interview | sean teale

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vest. GAP

Shakespeare may have told the greatest love story of all time with Romeo and Juliet, but whatever happened to the ‘almost were’ partners who came before? The sharp comedy, Rosaline, considers just that as the film gives Romeo’s former flame the main character treatment by reimagining the literary classic with Rosaline taking centre stage. While going up against one of literature’s leading romantic figures would have sent many actors running, Sean Teale is up for the challenge as he takes on the role of Dario. Through this modern retelling, Teale offers a modern take on old school chivalry.

It would take a lot for Teale to consider venturing back in time to the medieval period, but it was the witty and endearing script from Scott Neustadter and Michael H Weber – think 500 Days of Summer and The Fault in Our Stars – which made Rosaline a “no brainer”. “You read the script and think these people are great – you just want to meet them.” But it was also Dario’s nuanced character that helped seal the deal. “Dario has to walk this tightrope between being endearing to Rosaline but at the same time being abrasive enough that they have that back and forth. He’s got to be subtly a lot more progressive and compassionate than she first thinks but also defensive enough that he gives this impression of being a bit macho… We just softened the edges around that machismo… He can’t be this macho, patronising, sexist character of his time because the audience wouldn’t then be happy for our heroine.”

Teale relished the freedom to collaborate on set that was afforded by the natural chemistry between himself and the whip-smart, Kaitlyn Dever. Teale enthuses, “From the chemistry test onwards we just riffed and riffed – even on Zoom – to the point that they didn’t know when to call cut. Luckily, that continued on set and when Kaitlyn was going down one route or I was pushing down another, we were able to gauge each other’s movements, and just go along with the ride… It was nice that we had such an easy space to do that – it felt open and collaborative which is the best way.”

Reinventing characters who are deeply engrained in our psyche comes with its own challenges but engaging with them as a completely new character provides both opportunities and drawbacks. Teale considers, “There’s a real joy in the freedom that comes with playing Dario – on the one hand, there are no confines but on the other, you don’t have the privilege of a foundation… But that safety blanket can also become a constraint at the same time… With any character, so much of it is about how we effectively connect with that person. And if you’re lucky enough to be there (on set), then your thinking has gotten you through to that point. And so whatever it is that resonates with you – even if that’s wildly different from someone else’s perception – is often, to some degree, that character’s truth.”

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While you won’t necessarily hear Shakespeare’s iambic pentameter pros in this “Romeo and Juliet adjacent story,” Teale is full of praise for director, Karen Maine, and her ability to create delightful visual sets that maintained a keen eye for timely costume detail while balancing plenty of irreverent modern twists. “I honestly have no idea how she did it all while still allowing the actors to have such a positive space to play.” As Prince Condé in Reign – which often featured him sporting Diesel jeans to invade a castle – Teale isn’t averse to the odd historical ambiguity. “Both Rosaline and Reign have given themselves the freedom to embellish slightly because people are expressing a comedy which allows them to play with the narrative… Making art is contentious. Some people are going to have really distinct opinions on it and as long as it doesn’t cause much damage or harm, then discuss away.”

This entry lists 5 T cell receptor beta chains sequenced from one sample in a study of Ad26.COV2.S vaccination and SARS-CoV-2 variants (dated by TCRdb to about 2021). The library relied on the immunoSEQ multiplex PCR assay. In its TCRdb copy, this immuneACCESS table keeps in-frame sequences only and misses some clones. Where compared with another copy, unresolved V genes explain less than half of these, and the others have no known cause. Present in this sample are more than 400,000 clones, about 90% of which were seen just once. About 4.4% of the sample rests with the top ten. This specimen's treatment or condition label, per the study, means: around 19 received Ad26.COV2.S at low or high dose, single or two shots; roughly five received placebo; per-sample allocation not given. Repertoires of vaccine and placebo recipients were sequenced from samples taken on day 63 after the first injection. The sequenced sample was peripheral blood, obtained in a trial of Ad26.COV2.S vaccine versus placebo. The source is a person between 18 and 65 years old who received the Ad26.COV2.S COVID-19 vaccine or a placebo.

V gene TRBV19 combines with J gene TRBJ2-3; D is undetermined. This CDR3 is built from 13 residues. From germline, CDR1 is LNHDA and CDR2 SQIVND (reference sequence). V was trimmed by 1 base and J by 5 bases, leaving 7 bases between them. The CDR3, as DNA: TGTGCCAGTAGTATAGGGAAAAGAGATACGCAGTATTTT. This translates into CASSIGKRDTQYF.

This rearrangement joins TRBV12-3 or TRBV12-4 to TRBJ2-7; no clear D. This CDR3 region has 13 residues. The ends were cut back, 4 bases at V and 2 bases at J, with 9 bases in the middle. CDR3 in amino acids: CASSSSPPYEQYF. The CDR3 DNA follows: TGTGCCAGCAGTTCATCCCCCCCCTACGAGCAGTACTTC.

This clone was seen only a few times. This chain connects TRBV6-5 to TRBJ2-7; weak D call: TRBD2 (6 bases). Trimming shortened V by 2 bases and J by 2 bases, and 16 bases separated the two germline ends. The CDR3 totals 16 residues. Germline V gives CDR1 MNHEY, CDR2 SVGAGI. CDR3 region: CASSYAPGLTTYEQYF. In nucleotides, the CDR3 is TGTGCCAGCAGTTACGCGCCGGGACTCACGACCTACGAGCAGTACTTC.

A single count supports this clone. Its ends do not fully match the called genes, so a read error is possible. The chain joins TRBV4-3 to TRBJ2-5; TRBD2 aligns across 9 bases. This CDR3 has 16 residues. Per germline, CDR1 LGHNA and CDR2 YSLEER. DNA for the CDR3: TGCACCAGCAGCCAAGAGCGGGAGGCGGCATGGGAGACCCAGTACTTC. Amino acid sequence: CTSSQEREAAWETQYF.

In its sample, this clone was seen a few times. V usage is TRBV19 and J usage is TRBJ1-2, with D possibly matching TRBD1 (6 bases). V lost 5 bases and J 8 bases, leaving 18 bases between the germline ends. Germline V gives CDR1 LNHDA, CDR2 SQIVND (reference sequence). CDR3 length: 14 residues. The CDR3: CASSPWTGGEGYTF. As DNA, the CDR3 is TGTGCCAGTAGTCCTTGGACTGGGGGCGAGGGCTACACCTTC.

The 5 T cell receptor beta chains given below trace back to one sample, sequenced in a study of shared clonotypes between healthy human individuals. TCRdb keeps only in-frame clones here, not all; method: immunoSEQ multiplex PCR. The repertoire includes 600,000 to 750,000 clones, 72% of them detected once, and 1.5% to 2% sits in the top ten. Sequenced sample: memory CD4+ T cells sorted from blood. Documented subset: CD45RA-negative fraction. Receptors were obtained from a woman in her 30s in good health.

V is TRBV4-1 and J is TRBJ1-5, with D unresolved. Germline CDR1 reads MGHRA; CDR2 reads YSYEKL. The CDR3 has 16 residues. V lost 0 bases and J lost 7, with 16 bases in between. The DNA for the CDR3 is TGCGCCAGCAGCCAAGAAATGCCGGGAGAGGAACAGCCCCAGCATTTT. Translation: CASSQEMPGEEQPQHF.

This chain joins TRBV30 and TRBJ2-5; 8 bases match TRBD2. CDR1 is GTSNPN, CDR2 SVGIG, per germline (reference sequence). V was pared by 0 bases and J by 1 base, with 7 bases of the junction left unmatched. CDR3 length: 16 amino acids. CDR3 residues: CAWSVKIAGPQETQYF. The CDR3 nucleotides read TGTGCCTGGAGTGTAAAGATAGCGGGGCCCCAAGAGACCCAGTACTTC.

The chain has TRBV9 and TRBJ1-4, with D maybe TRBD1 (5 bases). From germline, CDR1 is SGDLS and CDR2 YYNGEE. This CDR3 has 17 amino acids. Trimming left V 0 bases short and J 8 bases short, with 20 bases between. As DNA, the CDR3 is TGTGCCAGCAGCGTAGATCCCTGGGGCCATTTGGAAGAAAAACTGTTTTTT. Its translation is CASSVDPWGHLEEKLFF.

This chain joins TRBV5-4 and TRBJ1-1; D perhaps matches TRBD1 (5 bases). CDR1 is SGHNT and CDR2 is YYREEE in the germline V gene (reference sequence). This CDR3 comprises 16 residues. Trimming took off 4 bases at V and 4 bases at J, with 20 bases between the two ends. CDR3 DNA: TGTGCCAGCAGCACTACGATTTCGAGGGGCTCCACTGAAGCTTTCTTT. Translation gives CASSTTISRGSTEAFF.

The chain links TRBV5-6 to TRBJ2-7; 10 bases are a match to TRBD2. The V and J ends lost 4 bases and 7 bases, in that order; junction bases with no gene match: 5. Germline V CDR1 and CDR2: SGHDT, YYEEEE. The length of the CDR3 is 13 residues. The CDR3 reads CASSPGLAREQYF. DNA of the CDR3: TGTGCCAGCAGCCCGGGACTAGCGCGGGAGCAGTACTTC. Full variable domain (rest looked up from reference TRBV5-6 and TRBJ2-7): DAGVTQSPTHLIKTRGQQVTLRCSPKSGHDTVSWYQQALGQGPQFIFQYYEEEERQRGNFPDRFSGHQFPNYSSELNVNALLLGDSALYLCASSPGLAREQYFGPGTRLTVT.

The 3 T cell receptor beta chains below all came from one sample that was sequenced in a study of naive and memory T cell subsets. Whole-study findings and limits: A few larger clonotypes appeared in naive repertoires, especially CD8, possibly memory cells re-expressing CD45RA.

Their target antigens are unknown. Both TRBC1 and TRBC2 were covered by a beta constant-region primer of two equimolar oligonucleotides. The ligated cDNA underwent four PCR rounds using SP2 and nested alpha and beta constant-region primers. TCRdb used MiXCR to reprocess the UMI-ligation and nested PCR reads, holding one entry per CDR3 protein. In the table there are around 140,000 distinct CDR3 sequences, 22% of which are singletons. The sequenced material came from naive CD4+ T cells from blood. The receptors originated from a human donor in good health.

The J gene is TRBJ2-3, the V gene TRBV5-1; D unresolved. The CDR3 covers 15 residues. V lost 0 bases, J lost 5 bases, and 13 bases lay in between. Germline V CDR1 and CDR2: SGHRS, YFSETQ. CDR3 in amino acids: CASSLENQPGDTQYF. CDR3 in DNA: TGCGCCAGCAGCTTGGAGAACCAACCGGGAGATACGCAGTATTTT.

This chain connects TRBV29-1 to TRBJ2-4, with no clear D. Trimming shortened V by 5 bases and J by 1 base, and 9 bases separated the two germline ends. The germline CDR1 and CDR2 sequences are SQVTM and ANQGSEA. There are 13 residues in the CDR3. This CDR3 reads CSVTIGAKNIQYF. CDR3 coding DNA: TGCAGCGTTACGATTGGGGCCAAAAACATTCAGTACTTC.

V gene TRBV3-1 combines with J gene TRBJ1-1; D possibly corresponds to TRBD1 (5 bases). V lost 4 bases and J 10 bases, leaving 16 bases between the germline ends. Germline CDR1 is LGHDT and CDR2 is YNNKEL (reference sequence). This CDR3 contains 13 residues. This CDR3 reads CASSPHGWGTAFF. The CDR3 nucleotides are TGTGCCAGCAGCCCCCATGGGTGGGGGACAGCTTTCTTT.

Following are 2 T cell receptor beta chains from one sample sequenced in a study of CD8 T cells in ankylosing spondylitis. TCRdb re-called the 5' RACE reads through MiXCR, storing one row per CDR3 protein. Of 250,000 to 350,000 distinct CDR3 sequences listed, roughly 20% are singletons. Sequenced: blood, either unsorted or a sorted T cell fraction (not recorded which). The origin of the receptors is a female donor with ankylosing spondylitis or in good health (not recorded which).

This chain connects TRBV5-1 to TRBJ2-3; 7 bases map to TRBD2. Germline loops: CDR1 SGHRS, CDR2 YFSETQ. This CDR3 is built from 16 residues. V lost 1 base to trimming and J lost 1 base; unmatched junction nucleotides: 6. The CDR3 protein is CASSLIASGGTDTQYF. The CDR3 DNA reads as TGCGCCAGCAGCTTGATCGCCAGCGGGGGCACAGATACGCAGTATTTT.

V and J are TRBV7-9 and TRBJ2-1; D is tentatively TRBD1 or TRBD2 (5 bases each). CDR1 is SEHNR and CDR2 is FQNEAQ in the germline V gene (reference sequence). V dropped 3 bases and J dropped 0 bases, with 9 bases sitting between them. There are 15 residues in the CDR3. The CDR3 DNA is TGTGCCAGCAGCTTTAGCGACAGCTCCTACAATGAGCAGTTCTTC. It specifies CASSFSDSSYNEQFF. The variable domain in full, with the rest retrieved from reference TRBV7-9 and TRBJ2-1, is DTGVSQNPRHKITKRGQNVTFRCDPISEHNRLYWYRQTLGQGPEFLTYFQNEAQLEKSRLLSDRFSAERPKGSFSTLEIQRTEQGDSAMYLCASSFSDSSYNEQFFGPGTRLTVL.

From fair Verona to suburban Barcelona, Teale is set to appear in Netflix’s hotly anticipated thriller “Palomino” (working title) led by the production team behind The Crown. While specifics about the series have been kept under wraps, Teale plays Jordi, the husband of schoolteacher, Erin, as her past catches up with her with devasting consequences. Despite being dubbed a thriller, it’s the duality of the show that really piqued Teale’s interest. He explains, “The show is a different thing to different characters which I really like… There are some incredible stunts and a lot of wild chases. So for Erin, it’s an action, thriller, but for my character who’s not aware of that action, it’s a family drama.” It also gave Teale an opportunity to speak and act in English and Spanish – a challenge he’s wanted to take on for a while.

As with Rosaline and Reign, Teale found working with a female led cast a “joy”. But he’s conscious that the industry needs to do more. He considers, “What I find quite distressing about the industry is that when making a ‘female led show’, it’s often just a movie written for men where the only thing they’ve changed are the names. Ultimately, the movie doesn’t quite click but people are then so quick to turn around and say this is what happens when you make a female lead movie – it’s so offensive!”

Despite remaining tight lipped about a few upcoming projects landing in the near future, it’s clear that Teale isn’t shying away from more nuanced and challenging projects that allow his creativity to flourish.

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Rosaline is out now on Disney+.

photography. Jacob McFadden
fashion. Koulla Sergi
talent. Sean Teale
grooming. Paul Donovan
photography assistant. Lewis Robinson
fashion assistant. Federica Battistino
words. Katie Shuff

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